This Almeida Questions panel put masculinity under the spotlight to debate whether male characteristics and behaviours are inherently toxic – or just misunderstood. Chaired by Maddy Costa with journalist and broadcaster Matt Cain, writer of The Writer Ella Hickson, actor and facilitator of the Great Men Project Jamie Wilkes, and actor Sule Rimi. Recorded at the Almeida Theatre on 30 April 2018.
This Almeida Questions panel chaired by Matthew Parris with playwright David Eldridge, poet Cecilia Knapp, academic Roger Green, and carer and social entrepreneur Angela Awuah digs into the reality of being alone and what it means to be lonely. Recorded on 12 March 2018.
This Almeida Questions panel comes together to debate the power of the press and the future of ink. Sheila Burnett, former photographer/employee of The Sun, Jonathan Shainin of The Guardian and James Ball, journalist and author of Post Truth: How Bullshit Conquered the World, join a discussion chaired by Charlotte Higgins, Chief Culture Writer at The Guardian.
A panel including Oil playwright Ella Hickson; Vava Tampa, writer, poet and founder of Save the Congo, theatre critic Matt Trueman, journalist, author and speaker Xīnrán Xue and Oil’s director Carrie Cracknell discuss cultural appropriation and the right to write.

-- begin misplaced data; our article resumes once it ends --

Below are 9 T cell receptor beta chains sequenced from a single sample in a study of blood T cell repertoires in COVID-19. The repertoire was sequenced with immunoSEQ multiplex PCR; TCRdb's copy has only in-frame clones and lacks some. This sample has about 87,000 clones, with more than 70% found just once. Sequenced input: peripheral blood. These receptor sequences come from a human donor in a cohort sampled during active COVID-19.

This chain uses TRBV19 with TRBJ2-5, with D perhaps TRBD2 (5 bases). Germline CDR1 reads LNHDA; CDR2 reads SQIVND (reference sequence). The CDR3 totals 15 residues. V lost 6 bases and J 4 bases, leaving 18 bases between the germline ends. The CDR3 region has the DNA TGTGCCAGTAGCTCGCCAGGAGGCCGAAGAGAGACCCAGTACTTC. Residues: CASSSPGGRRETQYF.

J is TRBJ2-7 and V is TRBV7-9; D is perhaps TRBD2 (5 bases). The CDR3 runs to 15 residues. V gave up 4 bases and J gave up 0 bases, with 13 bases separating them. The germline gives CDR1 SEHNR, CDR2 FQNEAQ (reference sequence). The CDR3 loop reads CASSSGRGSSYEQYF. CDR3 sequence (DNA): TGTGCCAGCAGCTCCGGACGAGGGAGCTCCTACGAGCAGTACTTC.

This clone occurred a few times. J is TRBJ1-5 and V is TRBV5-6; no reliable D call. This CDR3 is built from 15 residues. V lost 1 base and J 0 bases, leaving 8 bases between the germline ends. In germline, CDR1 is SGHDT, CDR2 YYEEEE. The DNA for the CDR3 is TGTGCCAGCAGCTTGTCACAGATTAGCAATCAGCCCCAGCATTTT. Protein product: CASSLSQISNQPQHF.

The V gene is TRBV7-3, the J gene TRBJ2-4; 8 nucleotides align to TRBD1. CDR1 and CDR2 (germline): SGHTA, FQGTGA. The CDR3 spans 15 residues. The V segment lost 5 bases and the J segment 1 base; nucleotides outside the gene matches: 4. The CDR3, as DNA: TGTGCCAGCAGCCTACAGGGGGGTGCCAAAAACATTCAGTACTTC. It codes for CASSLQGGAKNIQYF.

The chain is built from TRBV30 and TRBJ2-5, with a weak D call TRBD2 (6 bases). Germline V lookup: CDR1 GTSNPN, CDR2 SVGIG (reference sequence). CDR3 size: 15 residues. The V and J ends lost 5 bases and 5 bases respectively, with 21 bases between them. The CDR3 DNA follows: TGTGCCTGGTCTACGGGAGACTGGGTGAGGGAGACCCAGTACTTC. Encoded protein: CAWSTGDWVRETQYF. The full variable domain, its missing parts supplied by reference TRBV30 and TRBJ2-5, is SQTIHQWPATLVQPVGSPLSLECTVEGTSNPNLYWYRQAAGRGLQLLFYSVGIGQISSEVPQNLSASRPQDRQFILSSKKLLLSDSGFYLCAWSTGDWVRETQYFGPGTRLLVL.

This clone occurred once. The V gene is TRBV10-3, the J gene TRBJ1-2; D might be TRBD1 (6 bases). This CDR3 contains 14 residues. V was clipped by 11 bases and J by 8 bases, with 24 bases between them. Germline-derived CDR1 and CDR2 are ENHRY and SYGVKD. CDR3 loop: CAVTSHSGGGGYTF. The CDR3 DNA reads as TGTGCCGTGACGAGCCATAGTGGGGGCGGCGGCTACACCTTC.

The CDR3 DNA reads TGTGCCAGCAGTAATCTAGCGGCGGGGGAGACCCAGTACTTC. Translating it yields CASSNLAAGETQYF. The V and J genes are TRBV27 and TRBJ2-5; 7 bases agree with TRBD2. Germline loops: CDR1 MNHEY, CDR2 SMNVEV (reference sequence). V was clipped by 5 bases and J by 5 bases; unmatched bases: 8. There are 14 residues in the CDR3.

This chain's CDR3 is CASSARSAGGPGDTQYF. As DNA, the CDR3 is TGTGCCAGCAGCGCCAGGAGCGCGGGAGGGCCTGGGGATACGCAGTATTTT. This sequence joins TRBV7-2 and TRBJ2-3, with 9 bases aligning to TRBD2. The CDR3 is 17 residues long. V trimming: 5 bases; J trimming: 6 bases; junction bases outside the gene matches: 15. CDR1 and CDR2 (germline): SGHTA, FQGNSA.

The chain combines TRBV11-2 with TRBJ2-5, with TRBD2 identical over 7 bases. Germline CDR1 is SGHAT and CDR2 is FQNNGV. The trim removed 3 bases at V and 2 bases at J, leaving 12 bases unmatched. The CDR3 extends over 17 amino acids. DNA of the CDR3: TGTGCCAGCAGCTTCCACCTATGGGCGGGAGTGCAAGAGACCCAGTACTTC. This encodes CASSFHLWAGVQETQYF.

This Almeida Questions panel explores our national identity in 2017 and if the concept of ‘Britishness’ is as fragmented as our politics. The discussion was chaired by broadcaster and journalist Emma Barnett with Tracy Ann-Oberman, Ian Dunt and Gina Miller.
Helen Lewis chaired a panel including Amanda Abbington, Philip Collins, Sam Leith and Darren Siah to discuss what makes great rhetoric, and whether carefully crafted words still have a place in public life.
We refer to everything from environmental disaster to sporting failure as a tragedy, but what does it really mean when we use this most disputed word? This panel was led by Charlotte Higgins, who is joined by Edith Hall, Giles Fraser, and Fiona Shaw.
Director of Richard III Rupert Goold, and historian Simon Schama discuss the cultural understanding of history in the 16th century, how Shakespeare's work changed this, and the ways in which his plays speak to the anxieties of a nation in crisis.